Construction was halted several years ago when the tower was discovered to be leaning three inches to the north, perhaps because a less expensive foundation was laid to save time and money. It has been stuck in litigation since as Fortis, lenders and contractors fight and negotiate over who is to blame and what to do with the development.
The fear is that whatever caused the building to tilt north — possibly a stiff wind hitting the facade, or the ground shifting under it — could happen again if the project were completed.

David Goldsmith

All Powerful Moderator
Staff member

Developer kills plan for Harlem's 'One45' complex after local opposition​

The developer of a controversial Harlem complex that would have brought 915 new apartments to an underutilized stretch of 145th Street — half of which would have been income restricted — has scuttled the plan ahead of a subcommittee vote on the project Tuesday morning.
The City Council’s Subcommittee on Zoning and Franchises voted to remove One45 from the Tuesday's agenda because, “the developer submitted a letter saying they’re withdrawing it,” attorney Angelina Martinez-Rubio told subcommittee members at a public hearing.
Bruce Teitelbaum, with PointsFive developers, didn’t immediately return a request for comment.
From the get-go, the proposed 31-story residential towers slated for a stretch of West 145th Street and Lenox Avenue — which currently houses Rev. Al Sharpton’s National Action Network and several other businesses — had faced fierce political headwinds.
Teitelbaum had envisioned a combination of retail and residential space along the sprawling lot, with a rooftop events space and an “ECO-green Quad.” But the local community board and newly installed Councilmember Kristin Richardson Jordan vehemently opposed the project.
Amid the pushback, the developer made several rounds of last-minute concessions, first bumping up the percentage of subsidized units from 25 percent — required through the city’s Mandatory Inclusionary Housing program — to 40 percent ahead of the presentation to the City Council earlier this month. Finally, on Friday, developers agreed to increase the level of subsidized units again up to 50 percent of the development.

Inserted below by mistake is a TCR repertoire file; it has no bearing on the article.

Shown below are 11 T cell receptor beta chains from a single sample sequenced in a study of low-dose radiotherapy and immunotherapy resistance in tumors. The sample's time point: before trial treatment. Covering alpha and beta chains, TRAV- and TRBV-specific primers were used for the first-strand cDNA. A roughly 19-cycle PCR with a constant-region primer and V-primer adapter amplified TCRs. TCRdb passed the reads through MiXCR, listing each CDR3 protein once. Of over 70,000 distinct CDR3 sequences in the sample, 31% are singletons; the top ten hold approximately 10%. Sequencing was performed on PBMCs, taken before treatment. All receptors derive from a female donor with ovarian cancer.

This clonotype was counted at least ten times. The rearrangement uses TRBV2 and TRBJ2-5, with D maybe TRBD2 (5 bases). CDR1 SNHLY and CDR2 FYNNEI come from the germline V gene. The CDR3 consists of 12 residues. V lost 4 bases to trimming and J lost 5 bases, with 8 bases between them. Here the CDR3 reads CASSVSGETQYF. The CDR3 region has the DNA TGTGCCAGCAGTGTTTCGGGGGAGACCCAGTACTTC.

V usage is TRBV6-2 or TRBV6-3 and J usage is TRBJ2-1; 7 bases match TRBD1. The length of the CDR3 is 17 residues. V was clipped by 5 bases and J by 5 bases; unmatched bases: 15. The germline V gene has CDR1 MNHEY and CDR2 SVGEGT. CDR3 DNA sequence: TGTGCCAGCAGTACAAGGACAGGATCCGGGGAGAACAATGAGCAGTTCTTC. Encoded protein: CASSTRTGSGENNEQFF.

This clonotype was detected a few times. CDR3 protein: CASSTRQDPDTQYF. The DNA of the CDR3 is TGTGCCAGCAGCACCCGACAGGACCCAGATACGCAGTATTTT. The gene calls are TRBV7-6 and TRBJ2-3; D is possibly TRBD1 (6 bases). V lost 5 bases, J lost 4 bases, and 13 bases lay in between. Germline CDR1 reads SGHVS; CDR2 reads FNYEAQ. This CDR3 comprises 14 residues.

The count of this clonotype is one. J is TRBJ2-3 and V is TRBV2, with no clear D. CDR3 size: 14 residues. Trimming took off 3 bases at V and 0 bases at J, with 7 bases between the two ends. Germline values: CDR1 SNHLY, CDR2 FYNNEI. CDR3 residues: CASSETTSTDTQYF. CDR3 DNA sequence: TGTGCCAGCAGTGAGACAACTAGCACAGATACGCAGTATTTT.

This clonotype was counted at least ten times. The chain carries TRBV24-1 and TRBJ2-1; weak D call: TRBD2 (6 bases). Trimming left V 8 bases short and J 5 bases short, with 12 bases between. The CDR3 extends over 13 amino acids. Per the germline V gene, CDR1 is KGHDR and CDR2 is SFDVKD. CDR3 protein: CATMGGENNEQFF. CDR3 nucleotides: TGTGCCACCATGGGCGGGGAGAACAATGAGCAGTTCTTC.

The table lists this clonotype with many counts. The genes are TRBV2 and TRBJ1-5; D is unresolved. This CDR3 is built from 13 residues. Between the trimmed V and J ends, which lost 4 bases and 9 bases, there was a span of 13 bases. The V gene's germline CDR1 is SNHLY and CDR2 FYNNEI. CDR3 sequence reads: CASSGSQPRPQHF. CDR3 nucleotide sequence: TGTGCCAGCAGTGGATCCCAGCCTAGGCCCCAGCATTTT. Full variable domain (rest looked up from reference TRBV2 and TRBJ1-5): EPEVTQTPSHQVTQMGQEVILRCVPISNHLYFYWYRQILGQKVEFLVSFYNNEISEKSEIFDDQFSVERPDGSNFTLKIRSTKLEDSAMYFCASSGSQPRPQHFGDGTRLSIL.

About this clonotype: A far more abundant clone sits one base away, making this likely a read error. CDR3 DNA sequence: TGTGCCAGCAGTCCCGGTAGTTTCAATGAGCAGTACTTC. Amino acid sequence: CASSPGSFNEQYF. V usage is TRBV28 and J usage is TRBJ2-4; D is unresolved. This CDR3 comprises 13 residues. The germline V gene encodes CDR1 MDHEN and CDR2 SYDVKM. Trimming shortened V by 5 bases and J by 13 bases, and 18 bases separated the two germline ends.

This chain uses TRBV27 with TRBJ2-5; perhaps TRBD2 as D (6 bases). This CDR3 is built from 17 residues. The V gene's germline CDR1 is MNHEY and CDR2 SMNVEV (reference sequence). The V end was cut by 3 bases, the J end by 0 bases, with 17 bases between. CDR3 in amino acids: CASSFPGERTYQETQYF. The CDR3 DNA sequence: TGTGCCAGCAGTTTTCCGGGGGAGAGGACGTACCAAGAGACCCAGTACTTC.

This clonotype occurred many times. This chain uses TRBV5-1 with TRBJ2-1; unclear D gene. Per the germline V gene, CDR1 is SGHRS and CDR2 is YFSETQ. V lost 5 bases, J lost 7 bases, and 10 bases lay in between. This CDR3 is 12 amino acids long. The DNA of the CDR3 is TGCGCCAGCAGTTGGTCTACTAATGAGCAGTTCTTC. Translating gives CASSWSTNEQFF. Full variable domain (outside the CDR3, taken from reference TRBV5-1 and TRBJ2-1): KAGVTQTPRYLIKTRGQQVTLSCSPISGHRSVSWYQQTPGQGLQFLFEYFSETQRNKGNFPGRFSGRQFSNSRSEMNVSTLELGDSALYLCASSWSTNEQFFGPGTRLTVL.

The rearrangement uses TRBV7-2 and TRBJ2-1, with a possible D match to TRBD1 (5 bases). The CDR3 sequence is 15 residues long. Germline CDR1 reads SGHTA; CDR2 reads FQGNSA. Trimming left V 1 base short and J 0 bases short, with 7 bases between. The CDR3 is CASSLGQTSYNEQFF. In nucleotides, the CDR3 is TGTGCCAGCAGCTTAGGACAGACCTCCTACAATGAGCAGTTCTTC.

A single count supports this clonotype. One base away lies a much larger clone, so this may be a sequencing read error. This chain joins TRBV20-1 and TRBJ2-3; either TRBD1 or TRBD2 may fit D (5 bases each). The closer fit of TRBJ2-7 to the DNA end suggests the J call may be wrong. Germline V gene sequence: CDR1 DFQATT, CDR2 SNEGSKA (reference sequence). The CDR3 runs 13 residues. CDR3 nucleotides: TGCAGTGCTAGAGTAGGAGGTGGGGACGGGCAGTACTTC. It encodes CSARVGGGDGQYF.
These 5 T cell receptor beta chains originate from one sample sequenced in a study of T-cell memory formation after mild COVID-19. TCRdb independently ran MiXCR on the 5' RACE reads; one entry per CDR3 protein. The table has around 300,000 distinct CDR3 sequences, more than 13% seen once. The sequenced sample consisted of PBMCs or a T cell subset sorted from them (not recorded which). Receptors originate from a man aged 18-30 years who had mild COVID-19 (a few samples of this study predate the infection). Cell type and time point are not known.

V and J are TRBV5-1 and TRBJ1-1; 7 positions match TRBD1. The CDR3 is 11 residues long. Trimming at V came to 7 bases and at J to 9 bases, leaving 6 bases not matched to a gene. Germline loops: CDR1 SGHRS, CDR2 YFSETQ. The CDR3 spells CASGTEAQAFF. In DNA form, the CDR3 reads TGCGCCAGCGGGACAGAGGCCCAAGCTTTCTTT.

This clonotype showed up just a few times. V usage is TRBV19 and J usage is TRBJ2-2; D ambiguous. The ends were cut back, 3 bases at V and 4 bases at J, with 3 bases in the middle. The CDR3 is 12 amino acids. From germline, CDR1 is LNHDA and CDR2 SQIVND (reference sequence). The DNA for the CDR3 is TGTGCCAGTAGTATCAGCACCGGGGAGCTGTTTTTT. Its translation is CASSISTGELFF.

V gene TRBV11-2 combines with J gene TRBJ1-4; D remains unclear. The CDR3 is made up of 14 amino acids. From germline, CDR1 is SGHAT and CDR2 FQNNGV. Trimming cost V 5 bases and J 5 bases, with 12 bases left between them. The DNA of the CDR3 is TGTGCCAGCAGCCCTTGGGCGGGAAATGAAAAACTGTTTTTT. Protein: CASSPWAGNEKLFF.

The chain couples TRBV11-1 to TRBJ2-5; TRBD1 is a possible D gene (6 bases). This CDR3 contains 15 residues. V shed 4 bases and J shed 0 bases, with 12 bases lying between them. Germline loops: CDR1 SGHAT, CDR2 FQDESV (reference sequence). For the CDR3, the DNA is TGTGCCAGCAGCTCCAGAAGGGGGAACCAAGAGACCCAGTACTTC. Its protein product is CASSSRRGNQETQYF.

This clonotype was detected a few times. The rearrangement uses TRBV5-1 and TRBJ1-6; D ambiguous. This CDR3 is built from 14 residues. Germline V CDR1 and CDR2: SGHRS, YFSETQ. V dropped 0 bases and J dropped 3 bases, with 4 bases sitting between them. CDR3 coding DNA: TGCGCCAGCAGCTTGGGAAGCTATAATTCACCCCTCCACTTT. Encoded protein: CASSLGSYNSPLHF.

The final proposal included 457 market rate apartments, 91 apartments for two-family households earning around 125 percent of the Area Median Income or AMI, 255 apartments at up to 50 percent AMI, and 112 apartments for the city’s lowest income residents, who earn less than $32,040 for a family of two. Supporters of the project say its withdrawal will likely result in no affordable housing being built at the location.

But Councilmember Richardson Jordan insisted the affordability levels still weren’t in line with the needs of her district. She argued all of the apartments in the new complex should be rent regulated with 57 percent of them set aside for lowest income New Yorkers, in a Medium post. The plot of land would be a prime candidate for the city housing agency's Extremely Low & Low-Income Affordability subsidy program, or ELLA, where 80 percent of the units are for low income tenants and 20 percent are for moderate income households, she said.
“Doing a big project in that space with great affordability is not impossible when we take greed out of the equation,” she said. “If the developers are willing to work with me and the community on something that matches our needs better, I look forward on working with them in the future."

The project had received support from the unions 32BJ and Laborers Local 79. And not all city officials were happy about its demise. Manhattan Borough President Mark Levine, who’d initially opposed the development, lamented the project’s loss, given that Teitelbaum had agreed to increase the number of subsidized apartments up to half, the main thing he’d advocated for.
“The site will indefinitely remain as is — a vacant lot, an abandoned gas station, and a small amount of single story retail. If the owner of the property proceeds with development under as-of-right limits, it will likely become a self-storage facility,” Levine said in a statement. “The desperate need for additional affordable housing in Harlem, and citywide, is getting ever more acute.”
Council spokesperson Mandela Jones said city lawmakers remain committed to creating affordable housing.
“There is a baseline expectation for how applicants can work constructively with the Council, local communities, and the administration to advance projects through the land use process that requires active and meaningful engagement," he said in an emailed statement. "We hope the applicant’s withdrawal of the current proposal, given its challenges and lack of community support, opens an opportunity to chart a successful path forward for affordable housing.”

NB How easy it is for YIMBY journalists to make fools of themselves: